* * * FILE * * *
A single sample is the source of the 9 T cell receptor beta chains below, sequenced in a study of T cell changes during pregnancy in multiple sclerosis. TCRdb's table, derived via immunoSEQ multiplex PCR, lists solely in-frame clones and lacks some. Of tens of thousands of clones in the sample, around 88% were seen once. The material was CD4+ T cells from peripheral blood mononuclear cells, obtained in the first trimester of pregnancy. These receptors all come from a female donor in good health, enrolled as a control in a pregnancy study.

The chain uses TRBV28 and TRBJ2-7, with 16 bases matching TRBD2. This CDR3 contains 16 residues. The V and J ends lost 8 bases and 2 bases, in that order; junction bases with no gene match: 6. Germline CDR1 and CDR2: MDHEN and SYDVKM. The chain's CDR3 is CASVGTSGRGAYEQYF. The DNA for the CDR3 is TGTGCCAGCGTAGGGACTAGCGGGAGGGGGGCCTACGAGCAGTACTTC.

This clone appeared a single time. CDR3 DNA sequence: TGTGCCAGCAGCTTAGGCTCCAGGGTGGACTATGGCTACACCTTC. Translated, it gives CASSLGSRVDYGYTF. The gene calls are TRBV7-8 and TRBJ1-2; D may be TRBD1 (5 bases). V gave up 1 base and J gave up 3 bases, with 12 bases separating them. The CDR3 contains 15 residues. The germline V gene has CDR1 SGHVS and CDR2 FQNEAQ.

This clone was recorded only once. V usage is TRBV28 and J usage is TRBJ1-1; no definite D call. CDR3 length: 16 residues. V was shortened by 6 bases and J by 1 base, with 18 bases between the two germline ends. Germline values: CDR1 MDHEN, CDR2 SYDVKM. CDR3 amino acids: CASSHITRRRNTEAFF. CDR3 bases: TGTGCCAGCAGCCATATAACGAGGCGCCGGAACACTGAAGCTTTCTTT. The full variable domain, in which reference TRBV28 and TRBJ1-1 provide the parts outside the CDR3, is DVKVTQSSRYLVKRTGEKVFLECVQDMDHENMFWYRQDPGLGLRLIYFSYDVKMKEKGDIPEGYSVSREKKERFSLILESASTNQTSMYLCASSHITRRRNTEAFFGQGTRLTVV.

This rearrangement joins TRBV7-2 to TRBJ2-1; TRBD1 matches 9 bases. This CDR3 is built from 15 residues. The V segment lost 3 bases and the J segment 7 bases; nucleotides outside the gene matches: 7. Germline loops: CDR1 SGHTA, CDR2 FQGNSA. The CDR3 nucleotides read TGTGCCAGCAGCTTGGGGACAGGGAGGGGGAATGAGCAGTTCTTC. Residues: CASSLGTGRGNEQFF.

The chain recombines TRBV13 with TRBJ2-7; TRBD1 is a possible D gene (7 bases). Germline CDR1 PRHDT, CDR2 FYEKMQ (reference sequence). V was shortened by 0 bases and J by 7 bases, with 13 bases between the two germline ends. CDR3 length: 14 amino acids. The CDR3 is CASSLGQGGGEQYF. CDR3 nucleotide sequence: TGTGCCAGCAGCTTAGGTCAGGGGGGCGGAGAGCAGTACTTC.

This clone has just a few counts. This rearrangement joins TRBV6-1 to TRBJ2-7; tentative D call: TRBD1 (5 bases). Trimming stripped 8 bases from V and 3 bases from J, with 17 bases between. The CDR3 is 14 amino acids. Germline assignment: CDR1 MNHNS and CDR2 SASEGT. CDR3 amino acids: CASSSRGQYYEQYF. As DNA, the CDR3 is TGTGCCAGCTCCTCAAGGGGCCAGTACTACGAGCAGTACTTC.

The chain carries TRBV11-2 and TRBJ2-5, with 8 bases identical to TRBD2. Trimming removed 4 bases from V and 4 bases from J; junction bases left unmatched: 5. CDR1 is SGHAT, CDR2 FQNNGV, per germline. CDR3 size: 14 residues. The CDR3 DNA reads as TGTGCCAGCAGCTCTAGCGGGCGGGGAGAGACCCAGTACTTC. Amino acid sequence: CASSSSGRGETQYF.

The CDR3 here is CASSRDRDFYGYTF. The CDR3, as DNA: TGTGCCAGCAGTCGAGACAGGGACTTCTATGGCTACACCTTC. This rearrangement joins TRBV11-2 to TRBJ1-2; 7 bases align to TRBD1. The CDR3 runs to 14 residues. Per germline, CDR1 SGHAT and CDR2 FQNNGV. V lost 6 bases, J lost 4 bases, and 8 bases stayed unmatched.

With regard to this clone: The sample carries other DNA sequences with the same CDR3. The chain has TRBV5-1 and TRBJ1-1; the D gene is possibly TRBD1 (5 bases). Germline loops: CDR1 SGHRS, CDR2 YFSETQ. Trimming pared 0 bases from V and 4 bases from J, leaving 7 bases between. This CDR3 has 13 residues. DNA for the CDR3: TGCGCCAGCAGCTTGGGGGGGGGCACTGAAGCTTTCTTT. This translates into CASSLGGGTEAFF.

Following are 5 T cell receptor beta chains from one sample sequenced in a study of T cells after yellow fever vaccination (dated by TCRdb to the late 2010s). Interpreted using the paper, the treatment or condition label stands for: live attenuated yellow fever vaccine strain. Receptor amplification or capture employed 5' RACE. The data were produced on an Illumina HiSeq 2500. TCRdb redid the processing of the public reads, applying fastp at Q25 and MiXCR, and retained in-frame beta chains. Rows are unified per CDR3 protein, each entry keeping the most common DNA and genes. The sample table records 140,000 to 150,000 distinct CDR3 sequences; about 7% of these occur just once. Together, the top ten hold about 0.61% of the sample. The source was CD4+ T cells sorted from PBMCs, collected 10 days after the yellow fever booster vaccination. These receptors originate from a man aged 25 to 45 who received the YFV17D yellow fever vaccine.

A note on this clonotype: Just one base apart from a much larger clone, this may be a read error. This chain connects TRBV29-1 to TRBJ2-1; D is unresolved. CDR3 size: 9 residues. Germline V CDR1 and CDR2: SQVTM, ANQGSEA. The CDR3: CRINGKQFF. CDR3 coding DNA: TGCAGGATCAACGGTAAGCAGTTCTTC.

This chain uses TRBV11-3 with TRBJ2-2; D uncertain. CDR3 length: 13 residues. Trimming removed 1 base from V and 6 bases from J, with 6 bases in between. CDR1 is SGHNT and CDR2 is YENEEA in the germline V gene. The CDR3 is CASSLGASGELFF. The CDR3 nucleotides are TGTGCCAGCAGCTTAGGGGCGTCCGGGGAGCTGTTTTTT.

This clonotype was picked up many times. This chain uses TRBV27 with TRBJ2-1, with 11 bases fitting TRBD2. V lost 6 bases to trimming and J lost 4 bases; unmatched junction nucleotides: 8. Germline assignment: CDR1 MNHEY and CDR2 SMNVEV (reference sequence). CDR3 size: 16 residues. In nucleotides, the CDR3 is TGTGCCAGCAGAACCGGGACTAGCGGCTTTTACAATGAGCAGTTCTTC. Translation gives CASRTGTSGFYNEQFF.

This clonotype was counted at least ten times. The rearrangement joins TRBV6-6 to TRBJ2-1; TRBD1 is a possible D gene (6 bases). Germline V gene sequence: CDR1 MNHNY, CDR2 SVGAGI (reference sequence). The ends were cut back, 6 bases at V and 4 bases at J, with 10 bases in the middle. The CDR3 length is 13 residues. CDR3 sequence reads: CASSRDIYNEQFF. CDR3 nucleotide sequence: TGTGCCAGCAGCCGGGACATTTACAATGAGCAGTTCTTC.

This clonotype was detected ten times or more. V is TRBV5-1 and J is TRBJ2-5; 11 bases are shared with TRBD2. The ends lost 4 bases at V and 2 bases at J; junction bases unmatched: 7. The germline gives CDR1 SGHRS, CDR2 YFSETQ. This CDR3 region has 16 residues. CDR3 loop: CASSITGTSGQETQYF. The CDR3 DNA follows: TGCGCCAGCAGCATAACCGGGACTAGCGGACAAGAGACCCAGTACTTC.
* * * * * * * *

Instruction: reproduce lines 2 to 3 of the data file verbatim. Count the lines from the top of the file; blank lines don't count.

The chain uses TRBV28 and TRBJ2-7, with 16 bases matching TRBD2. This CDR3 contains 16 residues. The V and J ends lost 8 bases and 2 bases, in that order; junction bases with no gene match: 6. Germline CDR1 and CDR2: MDHEN and SYDVKM. The chain's CDR3 is CASVGTSGRGAYEQYF. The DNA for the CDR3 is TGTGCCAGCGTAGGGACTAGCGGGAGGGGGGCCTACGAGCAGTACTTC.

This clone appeared a single time. CDR3 DNA sequence: TGTGCCAGCAGCTTAGGCTCCAGGGTGGACTATGGCTACACCTTC. Translated, it gives CASSLGSRVDYGYTF. The gene calls are TRBV7-8 and TRBJ1-2; D may be TRBD1 (5 bases). V gave up 1 base and J gave up 3 bases, with 12 bases separating them. The CDR3 contains 15 residues. The germline V gene has CDR1 SGHVS and CDR2 FQNEAQ.